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The Star Wars franchise is jam-packed with iconic scenes, but few reach the dizzying heights of the Cloud City lightsaber duel in The Empire Strikes Back, which ends with Darth Vader revealing that he’s Luke Skywalker’s father. That moment could be immortalized as a LEGO set, with a bit of support.
Mos Eisley may be, as Obi-Wan Kenobi once warned, a wretched hive of scum and villainy, but it looks downright adorable in LEGO form.
Australian brick fanatic Joshua Morris offers a snapshot of the Tatooine spaceport with this 4-foot by 6-foot Star Wars diorama. We’re permitted a peek inside Challum’s Cantina mere moments after Obi-Wan separated a customer from his arm, while outside C-3PO and R2-D2 await Luke Skywalker (“We don’t serve their kind!”) even as Imperial Stormtroopers patrol the streets.
Perhaps the problem with the Death Stars wasn’t the ridiculous design flaw, but rather that they were constructed from the wrong materials. Maybe if that first moon-sized space station were made from, say, bamboo, the Battle of Yavin would’ve ended differently. Or at least with more splinters.
In celebration of Star Wars Day, Legoland Malaysia has unveiled a 200,000-brick replica of the Millennium Falcon that the theme park claims is the world’s largest.
Announced early last month, the nearly 16-foot by 12-foot model was constructed Legoland visitors, led by father-and-son master model builders Dan and Christopher Steininger over a period of 30 hours.
Disney has created an adorable tribute to “Star Wars: The Force Awakens” via its “As Told by Emoji” video series.
This seems like the perfect gift for a certain brooding First Order leader with a penchant for creepy nostalgia and violent outbursts (hint: his name rhymes with Milo Penn). Yes, it’s a Darth Vader helmet covered with python skin.
Although it’s certainly looks large enough to have been constructed on Kuat, the Imperial Star Destroyer Tyrant is actually a custom LEGO build by brick fanatic doomhandle.
“The Tyrant is over 56 inches (1.4m) long and weighs approximately 70 lbs (32kg) with a full load (the interior adds a lot of weight). That makes it about 20 inches longer — and quite a few times heavier — than the classic LEGO UCS version. That’s the official 2014 LEGO Star Destroyer in the foreground above, for comparison.”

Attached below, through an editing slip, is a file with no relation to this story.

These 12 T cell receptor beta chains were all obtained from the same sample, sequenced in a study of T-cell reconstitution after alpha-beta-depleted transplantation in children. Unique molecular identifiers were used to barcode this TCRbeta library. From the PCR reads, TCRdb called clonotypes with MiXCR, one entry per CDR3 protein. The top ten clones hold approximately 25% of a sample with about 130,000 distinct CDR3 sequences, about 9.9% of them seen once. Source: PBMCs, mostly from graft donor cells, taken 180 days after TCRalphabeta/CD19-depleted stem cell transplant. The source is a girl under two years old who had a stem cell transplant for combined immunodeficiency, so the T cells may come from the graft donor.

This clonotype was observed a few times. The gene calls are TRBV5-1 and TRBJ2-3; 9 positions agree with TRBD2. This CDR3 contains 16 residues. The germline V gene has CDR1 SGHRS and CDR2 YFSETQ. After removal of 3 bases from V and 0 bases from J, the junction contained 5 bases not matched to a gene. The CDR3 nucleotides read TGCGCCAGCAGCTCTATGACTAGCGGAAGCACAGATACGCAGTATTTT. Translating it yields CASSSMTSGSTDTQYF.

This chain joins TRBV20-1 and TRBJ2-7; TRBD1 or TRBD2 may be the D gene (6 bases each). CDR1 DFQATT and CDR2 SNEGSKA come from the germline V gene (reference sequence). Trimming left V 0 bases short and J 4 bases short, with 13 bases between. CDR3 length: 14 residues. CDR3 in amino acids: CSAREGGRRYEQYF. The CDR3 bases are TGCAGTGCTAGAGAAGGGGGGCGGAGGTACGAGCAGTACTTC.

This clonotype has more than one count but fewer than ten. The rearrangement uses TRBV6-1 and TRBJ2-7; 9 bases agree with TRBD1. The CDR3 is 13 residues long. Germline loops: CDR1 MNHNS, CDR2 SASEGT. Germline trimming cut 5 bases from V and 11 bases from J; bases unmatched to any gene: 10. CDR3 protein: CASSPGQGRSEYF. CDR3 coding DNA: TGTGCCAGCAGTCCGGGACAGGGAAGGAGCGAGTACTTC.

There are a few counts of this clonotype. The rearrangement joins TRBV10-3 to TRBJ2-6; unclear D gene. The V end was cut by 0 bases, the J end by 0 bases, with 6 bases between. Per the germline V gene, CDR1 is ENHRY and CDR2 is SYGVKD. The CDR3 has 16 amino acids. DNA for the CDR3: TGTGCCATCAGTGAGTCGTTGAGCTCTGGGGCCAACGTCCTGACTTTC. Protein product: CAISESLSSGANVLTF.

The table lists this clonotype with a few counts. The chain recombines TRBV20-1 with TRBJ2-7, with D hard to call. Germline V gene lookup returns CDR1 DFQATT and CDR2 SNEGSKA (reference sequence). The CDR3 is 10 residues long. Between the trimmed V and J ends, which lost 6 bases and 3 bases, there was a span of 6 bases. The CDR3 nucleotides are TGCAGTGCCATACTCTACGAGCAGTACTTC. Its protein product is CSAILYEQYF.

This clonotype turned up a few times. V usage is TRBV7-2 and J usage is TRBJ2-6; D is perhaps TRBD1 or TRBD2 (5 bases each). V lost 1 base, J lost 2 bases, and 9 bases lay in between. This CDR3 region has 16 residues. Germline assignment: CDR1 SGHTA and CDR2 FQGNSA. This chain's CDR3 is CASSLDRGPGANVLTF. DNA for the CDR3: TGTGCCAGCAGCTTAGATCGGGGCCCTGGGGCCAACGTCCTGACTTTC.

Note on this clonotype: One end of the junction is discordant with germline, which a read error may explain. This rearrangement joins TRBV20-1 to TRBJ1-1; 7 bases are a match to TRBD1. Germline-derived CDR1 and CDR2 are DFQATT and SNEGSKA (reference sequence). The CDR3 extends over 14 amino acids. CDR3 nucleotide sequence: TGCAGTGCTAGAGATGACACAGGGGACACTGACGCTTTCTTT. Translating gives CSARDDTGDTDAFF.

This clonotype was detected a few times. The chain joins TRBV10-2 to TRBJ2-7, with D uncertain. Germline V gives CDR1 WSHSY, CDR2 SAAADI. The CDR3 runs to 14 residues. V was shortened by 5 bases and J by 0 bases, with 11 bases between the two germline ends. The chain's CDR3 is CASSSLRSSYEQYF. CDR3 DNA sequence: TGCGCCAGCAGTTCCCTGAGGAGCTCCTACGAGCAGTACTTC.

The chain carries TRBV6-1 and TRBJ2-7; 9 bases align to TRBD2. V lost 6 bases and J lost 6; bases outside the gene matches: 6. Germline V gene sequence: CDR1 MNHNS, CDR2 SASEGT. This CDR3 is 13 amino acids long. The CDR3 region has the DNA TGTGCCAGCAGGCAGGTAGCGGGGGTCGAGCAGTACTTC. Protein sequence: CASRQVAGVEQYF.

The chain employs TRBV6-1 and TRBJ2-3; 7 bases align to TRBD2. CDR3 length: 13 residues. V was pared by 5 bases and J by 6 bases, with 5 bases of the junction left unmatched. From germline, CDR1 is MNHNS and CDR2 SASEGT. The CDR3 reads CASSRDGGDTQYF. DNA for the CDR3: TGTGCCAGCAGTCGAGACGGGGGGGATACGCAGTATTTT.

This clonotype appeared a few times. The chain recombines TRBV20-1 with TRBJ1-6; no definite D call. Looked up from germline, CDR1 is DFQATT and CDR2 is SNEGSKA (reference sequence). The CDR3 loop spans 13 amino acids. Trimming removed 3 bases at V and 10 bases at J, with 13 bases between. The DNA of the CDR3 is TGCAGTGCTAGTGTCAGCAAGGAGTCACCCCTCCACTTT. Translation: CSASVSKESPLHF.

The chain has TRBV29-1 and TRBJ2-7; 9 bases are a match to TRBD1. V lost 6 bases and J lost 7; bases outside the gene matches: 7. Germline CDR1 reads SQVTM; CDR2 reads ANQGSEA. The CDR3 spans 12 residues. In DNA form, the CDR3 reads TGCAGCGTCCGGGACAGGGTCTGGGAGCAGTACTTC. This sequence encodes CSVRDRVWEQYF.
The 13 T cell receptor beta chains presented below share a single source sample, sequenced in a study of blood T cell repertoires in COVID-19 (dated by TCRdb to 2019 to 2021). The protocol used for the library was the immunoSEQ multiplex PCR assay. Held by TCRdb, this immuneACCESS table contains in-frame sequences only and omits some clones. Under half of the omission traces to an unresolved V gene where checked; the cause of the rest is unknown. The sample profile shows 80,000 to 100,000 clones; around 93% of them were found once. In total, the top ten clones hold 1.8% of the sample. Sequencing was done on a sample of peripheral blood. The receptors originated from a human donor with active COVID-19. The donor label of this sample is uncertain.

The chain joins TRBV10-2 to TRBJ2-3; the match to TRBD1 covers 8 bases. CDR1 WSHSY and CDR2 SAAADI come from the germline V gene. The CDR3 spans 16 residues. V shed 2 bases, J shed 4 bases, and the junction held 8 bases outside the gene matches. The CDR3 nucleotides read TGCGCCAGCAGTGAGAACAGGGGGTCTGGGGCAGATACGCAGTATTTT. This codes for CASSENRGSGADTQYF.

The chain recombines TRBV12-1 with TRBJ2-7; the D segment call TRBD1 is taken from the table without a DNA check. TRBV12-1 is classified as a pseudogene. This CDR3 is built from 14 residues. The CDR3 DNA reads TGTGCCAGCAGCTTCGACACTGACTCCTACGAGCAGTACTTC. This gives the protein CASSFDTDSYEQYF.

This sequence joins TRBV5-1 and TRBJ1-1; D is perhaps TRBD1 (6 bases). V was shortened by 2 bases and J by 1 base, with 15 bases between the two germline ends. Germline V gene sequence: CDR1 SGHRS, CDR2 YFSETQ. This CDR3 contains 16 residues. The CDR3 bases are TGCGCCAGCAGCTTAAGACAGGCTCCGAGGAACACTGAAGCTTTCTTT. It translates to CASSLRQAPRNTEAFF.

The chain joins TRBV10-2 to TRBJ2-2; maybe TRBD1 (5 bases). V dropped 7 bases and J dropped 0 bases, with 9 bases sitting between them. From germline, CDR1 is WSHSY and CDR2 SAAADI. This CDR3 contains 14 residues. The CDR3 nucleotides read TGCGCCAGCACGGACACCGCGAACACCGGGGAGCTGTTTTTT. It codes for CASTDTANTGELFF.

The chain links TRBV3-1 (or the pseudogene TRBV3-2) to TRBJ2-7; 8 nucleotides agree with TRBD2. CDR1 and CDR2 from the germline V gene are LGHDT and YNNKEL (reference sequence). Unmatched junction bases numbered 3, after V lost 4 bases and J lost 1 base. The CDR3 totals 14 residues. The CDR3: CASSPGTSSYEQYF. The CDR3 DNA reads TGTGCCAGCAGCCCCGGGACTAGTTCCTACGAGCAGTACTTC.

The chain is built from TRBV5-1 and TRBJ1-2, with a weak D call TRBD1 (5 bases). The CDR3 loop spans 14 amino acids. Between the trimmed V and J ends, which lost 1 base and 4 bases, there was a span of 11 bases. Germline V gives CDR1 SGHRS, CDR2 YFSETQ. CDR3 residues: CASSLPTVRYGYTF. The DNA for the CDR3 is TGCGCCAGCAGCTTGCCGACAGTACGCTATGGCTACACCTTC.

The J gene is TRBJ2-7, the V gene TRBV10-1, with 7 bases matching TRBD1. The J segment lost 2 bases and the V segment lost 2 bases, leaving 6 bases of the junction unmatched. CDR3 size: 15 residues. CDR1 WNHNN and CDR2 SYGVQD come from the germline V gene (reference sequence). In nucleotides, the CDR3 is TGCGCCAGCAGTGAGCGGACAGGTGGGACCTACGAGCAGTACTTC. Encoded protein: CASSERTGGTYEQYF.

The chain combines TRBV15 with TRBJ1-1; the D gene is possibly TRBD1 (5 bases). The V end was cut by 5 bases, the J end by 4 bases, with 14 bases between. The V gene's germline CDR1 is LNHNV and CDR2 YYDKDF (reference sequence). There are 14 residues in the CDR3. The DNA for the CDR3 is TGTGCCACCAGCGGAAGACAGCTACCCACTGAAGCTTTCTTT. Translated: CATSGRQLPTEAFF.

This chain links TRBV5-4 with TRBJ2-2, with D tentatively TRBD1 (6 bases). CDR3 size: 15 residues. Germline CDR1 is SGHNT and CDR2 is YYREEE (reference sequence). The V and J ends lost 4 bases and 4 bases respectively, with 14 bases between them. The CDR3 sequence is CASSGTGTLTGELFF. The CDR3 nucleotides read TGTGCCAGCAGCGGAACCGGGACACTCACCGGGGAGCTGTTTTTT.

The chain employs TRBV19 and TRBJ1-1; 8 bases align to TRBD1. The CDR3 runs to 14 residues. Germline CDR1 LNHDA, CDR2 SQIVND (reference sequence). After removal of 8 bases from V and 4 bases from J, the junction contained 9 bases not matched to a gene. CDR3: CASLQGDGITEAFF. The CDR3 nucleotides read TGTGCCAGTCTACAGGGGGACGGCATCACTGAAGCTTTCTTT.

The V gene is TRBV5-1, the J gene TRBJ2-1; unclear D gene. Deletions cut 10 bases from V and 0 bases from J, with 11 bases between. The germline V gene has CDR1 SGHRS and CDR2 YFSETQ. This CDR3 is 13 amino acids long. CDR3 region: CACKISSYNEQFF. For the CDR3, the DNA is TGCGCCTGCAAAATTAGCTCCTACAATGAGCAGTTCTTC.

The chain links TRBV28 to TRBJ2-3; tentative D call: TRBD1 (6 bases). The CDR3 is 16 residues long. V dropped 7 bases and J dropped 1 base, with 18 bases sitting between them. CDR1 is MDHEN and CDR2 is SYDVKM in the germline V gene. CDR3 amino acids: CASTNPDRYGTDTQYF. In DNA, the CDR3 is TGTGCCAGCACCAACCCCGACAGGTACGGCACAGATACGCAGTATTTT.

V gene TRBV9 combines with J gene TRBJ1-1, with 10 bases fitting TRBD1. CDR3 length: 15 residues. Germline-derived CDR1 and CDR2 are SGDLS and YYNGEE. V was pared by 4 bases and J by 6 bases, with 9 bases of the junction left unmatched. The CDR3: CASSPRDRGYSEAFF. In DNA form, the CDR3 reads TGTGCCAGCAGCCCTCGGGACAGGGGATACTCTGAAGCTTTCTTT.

The Force, it’s calling to you. Just let it into your closet with this dazzling new Star Wars fashion collection from Her Universe and Hot Topic.
Designed by Leetal Platt and Kelly Cercone, who won the Her Universe design competition held last summer at Comic-Con International, the limited-edition line features nine pieces inspired by characters from Star Wars: The Force Awakens.
There are few things more relaxing than sitting outside on a summer night, enjoying good food, good drink and good company as you watch the Death Star — symbol of Imperial might — erupt into flames. You can do that whenever, and wherever, you want (Endor? Yavin 4?) with this custom Death Star fire pit.
BB-8 rocketed to international stardom even before the premiere of Star Wars: The Force Awakens, and now the little droid is using that fame for a good cause.
The clock is ticking down on the BB-8 Great Exhibition & Auction, which features replicas of the droid repainted (and otherwise dressed up) by members of the Force Awakens cast, as well as notable U.K. artists and designers, celebrating the British heritage of Star Wars.
We’ve seen an R2-D2 moving refrigerators, an R2-D2 speaker phone and even and R2-D2 shower head. Now, with the introduction of the R2-D2 talking cookie jar, the little astromech droid’s conquest of your home is nearly complete.
Well, technically it doesn’t talk. Instead, it beep-boops when you open or close the lid, which can either be interpreted as “Here, have another one” or “Hey, haven’t you had enough?” We can’t know for certain without the help of a protocol droid.
ThinkGeek has unveiled a new wave of extra-large “Star Wars” kites, with designs for R2-D2, the Death Star, an X-Wing, and of course, the Millennium Falcon.
The massive kites are being sold for $40 USD each, and are made up of a nylon sail material with a fiberglass frame.
The largest of the kites, the X-Wing, stands 52-inches tall, and is described as the most difficult to fly.
Check out a video demonstration of ThinkGeek’s “Star Wars” kites below:
Considering what happened to Anakin Skywalker during his little weekend getaway to Mustafar, these Darth Vader barbecue tongs are either a more than little cruel or pretty darned funny, depending upon which side of the Force you fall on. In either case, they’re perfect.
Modeled after the Sith Lord’s lightsaber, these tongs are — as ThinkGeek so eloquently puts it — “a grilling implement for a more civilized age.” Blasters are little help when it comes time to turn that meat patty or move a chicken leg off a hotspot. But this lightstaber? It’s all you need.
After seeing The Empire Strikes Back for the first time (in a theater, no less), I became obsessed with the mysterious Boba Fett. I got the action figure and toy replica of Slave I. I got the Underoos. I even named my cat Boba Fett. But never did I dream that one day I could own a life-size Boba Fett figure.
That’s could, not would, as it’s nearly impossible to imagine paying $8,500 for this Boba Fett Life-Size Figure from Sideshow Collectibles.
It’s easy to imagine Emperor Palpatine keeping a tiny, levitating replica of the first Death Star as a daily reminder of his folly (only to ignore it and order the construction of a second moon-sized space station). But it probably didn’t also blast music, because, really, what would Palpatine listen to? “The Imperial March” on repeat?
However, this tiny, levitating replica of the Death Star does play music, because, well, it’s a wireless speaker and a nice conversation piece.